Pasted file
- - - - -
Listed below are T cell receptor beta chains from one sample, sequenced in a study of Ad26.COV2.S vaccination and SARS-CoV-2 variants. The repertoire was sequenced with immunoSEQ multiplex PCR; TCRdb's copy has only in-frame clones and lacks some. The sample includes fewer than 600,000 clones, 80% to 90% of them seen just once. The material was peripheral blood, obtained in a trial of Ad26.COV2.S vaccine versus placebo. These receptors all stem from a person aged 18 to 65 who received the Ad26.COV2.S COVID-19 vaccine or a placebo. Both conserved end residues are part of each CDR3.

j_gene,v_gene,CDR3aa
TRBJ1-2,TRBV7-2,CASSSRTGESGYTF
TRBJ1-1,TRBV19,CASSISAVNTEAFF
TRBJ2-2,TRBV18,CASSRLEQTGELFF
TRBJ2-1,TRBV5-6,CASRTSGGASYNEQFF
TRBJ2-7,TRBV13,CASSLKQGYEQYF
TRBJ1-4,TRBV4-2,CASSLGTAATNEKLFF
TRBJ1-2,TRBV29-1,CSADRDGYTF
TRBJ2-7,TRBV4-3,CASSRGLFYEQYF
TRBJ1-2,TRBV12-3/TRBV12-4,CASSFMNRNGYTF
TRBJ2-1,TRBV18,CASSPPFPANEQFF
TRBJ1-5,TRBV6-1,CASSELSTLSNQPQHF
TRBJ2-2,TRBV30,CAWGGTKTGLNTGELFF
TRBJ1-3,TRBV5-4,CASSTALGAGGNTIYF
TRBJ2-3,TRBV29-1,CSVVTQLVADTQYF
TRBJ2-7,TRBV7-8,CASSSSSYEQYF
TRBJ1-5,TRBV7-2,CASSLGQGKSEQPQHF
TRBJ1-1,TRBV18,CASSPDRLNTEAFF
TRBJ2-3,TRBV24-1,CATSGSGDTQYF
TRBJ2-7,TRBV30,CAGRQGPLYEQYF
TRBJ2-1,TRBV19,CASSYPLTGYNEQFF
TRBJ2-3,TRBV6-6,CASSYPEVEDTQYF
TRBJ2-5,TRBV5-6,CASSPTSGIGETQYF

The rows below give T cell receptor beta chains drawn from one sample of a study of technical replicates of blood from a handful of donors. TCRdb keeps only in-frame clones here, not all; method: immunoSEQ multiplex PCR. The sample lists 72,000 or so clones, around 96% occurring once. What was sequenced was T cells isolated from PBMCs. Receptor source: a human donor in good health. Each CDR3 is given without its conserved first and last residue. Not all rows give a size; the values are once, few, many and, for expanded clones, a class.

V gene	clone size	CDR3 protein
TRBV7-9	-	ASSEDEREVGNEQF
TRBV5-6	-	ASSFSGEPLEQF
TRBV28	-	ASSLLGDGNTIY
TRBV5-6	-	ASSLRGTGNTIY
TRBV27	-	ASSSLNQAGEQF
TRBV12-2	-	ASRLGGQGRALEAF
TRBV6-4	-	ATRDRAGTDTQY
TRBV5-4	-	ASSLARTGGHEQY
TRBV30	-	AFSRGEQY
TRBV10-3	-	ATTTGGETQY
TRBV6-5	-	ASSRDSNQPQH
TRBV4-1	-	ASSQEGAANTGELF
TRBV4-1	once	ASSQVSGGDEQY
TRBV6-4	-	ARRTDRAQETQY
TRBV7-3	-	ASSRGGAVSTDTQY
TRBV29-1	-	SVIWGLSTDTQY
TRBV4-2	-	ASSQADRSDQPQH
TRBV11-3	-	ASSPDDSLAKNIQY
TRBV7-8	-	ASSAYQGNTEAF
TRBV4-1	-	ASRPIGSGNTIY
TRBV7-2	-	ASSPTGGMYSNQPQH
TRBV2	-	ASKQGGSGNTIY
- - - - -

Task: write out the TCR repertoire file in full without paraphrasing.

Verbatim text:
Listed below are T cell receptor beta chains from one sample, sequenced in a study of Ad26.COV2.S vaccination and SARS-CoV-2 variants. The repertoire was sequenced with immunoSEQ multiplex PCR; TCRdb's copy has only in-frame clones and lacks some. The sample includes fewer than 600,000 clones, 80% to 90% of them seen just once. The material was peripheral blood, obtained in a trial of Ad26.COV2.S vaccine versus placebo. These receptors all stem from a person aged 18 to 65 who received the Ad26.COV2.S COVID-19 vaccine or a placebo. Both conserved end residues are part of each CDR3.

j_gene,v_gene,CDR3aa
TRBJ1-2,TRBV7-2,CASSSRTGESGYTF
TRBJ1-1,TRBV19,CASSISAVNTEAFF
TRBJ2-2,TRBV18,CASSRLEQTGELFF
TRBJ2-1,TRBV5-6,CASRTSGGASYNEQFF
TRBJ2-7,TRBV13,CASSLKQGYEQYF
TRBJ1-4,TRBV4-2,CASSLGTAATNEKLFF
TRBJ1-2,TRBV29-1,CSADRDGYTF
TRBJ2-7,TRBV4-3,CASSRGLFYEQYF
TRBJ1-2,TRBV12-3/TRBV12-4,CASSFMNRNGYTF
TRBJ2-1,TRBV18,CASSPPFPANEQFF
TRBJ1-5,TRBV6-1,CASSELSTLSNQPQHF
TRBJ2-2,TRBV30,CAWGGTKTGLNTGELFF
TRBJ1-3,TRBV5-4,CASSTALGAGGNTIYF
TRBJ2-3,TRBV29-1,CSVVTQLVADTQYF
TRBJ2-7,TRBV7-8,CASSSSSYEQYF
TRBJ1-5,TRBV7-2,CASSLGQGKSEQPQHF
TRBJ1-1,TRBV18,CASSPDRLNTEAFF
TRBJ2-3,TRBV24-1,CATSGSGDTQYF
TRBJ2-7,TRBV30,CAGRQGPLYEQYF
TRBJ2-1,TRBV19,CASSYPLTGYNEQFF
TRBJ2-3,TRBV6-6,CASSYPEVEDTQYF
TRBJ2-5,TRBV5-6,CASSPTSGIGETQYF

The rows below give T cell receptor beta chains drawn from one sample of a study of technical replicates of blood from a handful of donors. TCRdb keeps only in-frame clones here, not all; method: immunoSEQ multiplex PCR. The sample lists 72,000 or so clones, around 96% occurring once. What was sequenced was T cells isolated from PBMCs. Receptor source: a human donor in good health. Each CDR3 is given without its conserved first and last residue. Not all rows give a size; the values are once, few, many and, for expanded clones, a class.

V gene	clone size	CDR3 protein
TRBV7-9	-	ASSEDEREVGNEQF
TRBV5-6	-	ASSFSGEPLEQF
TRBV28	-	ASSLLGDGNTIY
TRBV5-6	-	ASSLRGTGNTIY
TRBV27	-	ASSSLNQAGEQF
TRBV12-2	-	ASRLGGQGRALEAF
TRBV6-4	-	ATRDRAGTDTQY
TRBV5-4	-	ASSLARTGGHEQY
TRBV30	-	AFSRGEQY
TRBV10-3	-	ATTTGGETQY
TRBV6-5	-	ASSRDSNQPQH
TRBV4-1	-	ASSQEGAANTGELF
TRBV4-1	once	ASSQVSGGDEQY
TRBV6-4	-	ARRTDRAQETQY
TRBV7-3	-	ASSRGGAVSTDTQY
TRBV29-1	-	SVIWGLSTDTQY
TRBV4-2	-	ASSQADRSDQPQH
TRBV11-3	-	ASSPDDSLAKNIQY
TRBV7-8	-	ASSAYQGNTEAF
TRBV4-1	-	ASRPIGSGNTIY
TRBV7-2	-	ASSPTGGMYSNQPQH
TRBV2	-	ASKQGGSGNTIY